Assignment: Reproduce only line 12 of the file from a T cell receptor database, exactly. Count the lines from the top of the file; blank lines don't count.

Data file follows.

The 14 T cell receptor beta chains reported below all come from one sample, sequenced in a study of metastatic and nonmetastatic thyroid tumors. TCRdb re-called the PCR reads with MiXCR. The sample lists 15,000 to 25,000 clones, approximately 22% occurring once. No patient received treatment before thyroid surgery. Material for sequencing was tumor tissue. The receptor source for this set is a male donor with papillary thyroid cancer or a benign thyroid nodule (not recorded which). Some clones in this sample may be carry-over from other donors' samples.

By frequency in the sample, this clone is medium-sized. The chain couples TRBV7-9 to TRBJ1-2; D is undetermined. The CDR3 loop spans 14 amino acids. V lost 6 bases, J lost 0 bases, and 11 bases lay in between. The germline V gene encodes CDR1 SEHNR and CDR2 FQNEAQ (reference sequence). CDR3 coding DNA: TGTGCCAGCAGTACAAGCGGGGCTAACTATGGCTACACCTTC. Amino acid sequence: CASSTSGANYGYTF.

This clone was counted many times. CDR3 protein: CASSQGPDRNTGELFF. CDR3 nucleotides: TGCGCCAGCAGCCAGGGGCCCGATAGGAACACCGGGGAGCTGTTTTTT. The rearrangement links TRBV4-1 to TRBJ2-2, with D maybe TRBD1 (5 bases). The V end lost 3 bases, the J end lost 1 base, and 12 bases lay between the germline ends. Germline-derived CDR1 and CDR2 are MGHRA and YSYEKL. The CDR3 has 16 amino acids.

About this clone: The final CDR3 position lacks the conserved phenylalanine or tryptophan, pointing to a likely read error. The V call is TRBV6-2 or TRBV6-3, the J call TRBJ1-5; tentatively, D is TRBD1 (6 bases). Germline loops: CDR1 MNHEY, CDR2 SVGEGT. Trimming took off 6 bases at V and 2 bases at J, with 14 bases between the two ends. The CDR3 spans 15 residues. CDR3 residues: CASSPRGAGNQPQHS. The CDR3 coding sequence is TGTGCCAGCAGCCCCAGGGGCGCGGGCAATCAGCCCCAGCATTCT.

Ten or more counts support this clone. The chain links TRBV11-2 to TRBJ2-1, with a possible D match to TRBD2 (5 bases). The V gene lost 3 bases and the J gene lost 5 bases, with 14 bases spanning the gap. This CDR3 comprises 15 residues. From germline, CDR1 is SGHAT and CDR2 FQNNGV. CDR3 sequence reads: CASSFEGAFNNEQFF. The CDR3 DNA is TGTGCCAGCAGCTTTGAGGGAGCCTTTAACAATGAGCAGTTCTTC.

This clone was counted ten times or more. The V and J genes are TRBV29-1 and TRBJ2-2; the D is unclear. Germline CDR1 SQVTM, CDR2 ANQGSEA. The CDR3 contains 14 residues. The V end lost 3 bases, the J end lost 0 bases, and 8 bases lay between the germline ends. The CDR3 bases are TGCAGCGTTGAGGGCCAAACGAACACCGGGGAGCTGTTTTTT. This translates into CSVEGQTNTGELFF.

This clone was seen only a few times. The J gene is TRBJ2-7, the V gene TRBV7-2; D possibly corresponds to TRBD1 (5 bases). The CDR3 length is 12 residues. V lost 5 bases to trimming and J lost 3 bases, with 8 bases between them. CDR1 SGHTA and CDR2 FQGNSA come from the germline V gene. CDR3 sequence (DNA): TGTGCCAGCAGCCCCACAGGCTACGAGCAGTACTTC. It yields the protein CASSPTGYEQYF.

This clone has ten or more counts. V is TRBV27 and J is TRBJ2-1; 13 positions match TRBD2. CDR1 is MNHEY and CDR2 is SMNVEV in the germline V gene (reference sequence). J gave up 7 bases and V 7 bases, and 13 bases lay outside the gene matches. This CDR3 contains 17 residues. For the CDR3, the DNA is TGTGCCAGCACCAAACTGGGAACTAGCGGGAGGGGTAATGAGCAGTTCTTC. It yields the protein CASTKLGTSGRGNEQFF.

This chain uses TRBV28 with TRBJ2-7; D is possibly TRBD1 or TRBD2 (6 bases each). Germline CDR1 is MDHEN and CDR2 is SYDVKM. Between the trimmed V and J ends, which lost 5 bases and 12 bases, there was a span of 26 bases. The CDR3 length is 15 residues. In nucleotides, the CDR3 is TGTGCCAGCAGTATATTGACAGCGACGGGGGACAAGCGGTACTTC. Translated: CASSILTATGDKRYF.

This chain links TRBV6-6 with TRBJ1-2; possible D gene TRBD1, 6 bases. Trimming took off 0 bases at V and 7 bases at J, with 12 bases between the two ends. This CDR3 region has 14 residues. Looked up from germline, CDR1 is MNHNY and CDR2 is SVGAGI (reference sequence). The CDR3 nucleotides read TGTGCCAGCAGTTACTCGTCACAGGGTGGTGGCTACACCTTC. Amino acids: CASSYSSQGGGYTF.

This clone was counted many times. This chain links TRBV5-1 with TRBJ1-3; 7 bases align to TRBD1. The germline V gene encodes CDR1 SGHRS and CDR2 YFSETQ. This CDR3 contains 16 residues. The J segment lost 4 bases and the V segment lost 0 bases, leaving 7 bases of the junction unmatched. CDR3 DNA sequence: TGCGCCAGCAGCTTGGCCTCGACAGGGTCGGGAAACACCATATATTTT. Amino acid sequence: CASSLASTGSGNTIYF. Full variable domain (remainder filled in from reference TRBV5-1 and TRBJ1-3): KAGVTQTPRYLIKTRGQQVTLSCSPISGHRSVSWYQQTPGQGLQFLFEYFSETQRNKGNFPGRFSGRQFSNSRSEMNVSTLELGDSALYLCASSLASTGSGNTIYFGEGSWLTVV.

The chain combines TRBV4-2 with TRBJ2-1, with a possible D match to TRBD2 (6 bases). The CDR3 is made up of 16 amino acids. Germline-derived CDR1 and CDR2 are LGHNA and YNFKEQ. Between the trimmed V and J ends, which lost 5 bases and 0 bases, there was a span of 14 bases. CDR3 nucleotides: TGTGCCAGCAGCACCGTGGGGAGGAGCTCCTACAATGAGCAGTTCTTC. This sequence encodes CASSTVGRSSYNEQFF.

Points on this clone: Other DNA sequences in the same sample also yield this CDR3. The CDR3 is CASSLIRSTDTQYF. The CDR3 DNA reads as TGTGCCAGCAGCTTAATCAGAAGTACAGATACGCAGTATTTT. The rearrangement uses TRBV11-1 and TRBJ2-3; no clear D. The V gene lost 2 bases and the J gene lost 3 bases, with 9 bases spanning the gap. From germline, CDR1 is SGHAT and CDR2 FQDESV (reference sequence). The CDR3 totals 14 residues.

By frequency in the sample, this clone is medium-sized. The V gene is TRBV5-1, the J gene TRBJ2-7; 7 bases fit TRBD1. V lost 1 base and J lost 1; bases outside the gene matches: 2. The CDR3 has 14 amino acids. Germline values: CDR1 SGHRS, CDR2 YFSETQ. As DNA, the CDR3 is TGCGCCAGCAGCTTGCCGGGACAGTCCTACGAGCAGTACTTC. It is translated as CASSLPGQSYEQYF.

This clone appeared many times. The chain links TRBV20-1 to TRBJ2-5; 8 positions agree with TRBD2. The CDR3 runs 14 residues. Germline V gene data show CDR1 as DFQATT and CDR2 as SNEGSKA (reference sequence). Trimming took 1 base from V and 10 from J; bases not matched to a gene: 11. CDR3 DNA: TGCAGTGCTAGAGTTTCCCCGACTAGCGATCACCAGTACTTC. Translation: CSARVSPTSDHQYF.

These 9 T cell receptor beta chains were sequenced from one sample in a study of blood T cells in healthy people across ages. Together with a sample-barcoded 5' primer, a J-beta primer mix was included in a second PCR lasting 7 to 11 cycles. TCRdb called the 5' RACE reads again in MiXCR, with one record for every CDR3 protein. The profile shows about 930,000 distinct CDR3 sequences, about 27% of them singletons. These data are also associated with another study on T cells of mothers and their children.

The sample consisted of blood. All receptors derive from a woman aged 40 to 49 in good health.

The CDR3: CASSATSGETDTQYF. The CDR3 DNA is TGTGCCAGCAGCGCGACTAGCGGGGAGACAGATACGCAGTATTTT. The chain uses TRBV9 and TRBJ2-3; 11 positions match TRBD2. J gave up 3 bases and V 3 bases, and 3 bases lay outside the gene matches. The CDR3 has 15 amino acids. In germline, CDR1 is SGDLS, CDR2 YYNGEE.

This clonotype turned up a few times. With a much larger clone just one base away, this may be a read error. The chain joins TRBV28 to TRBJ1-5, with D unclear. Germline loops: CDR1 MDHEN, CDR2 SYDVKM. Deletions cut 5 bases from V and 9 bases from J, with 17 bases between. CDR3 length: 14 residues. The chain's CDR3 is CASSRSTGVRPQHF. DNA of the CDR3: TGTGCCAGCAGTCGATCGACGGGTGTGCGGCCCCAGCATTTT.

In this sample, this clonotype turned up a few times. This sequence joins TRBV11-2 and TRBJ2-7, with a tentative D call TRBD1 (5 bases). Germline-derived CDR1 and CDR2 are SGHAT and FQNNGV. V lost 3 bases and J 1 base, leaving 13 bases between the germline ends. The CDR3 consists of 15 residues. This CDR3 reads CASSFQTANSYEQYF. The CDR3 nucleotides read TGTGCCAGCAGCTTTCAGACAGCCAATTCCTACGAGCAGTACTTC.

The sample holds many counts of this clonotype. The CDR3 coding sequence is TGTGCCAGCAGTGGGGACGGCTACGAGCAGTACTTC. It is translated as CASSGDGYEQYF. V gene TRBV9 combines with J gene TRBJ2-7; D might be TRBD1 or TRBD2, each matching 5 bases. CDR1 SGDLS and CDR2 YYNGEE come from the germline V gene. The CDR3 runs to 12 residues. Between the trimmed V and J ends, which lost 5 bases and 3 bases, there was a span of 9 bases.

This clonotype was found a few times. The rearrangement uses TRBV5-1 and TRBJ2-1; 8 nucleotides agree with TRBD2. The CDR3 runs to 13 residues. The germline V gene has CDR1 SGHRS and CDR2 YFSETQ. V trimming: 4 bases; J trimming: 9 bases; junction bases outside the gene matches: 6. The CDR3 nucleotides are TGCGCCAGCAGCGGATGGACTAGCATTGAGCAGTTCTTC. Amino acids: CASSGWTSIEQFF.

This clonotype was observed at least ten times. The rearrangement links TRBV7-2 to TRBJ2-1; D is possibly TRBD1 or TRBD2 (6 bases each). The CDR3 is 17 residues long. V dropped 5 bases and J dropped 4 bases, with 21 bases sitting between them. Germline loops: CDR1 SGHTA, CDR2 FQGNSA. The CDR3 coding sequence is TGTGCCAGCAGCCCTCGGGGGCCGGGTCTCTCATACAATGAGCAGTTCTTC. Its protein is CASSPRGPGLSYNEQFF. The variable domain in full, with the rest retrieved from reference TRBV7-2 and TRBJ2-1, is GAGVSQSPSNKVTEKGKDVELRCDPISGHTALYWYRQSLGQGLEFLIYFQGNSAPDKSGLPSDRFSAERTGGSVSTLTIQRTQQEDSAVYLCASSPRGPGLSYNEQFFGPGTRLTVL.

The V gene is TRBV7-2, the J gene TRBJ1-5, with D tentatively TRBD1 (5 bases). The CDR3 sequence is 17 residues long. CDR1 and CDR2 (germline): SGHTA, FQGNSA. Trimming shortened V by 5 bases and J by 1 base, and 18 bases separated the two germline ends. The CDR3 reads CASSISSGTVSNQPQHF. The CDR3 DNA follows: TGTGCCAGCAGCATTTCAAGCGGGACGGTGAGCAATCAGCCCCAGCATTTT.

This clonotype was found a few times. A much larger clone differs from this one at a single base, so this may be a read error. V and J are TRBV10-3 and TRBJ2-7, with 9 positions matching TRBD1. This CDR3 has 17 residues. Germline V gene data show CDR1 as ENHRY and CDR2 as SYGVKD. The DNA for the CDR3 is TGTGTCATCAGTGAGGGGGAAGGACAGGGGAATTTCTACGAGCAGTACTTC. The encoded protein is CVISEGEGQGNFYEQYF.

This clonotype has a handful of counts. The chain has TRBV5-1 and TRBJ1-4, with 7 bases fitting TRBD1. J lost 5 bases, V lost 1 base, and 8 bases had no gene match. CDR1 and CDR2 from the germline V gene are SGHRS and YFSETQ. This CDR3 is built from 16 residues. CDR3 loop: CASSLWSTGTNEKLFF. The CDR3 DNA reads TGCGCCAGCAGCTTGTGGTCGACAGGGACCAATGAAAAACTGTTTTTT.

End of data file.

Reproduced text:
The chain combines TRBV4-2 with TRBJ2-1, with a possible D match to TRBD2 (6 bases). The CDR3 is made up of 16 amino acids. Germline-derived CDR1 and CDR2 are LGHNA and YNFKEQ. Between the trimmed V and J ends, which lost 5 bases and 0 bases, there was a span of 14 bases. CDR3 nucleotides: TGTGCCAGCAGCACCGTGGGGAGGAGCTCCTACAATGAGCAGTTCTTC. This sequence encodes CASSTVGRSSYNEQFF.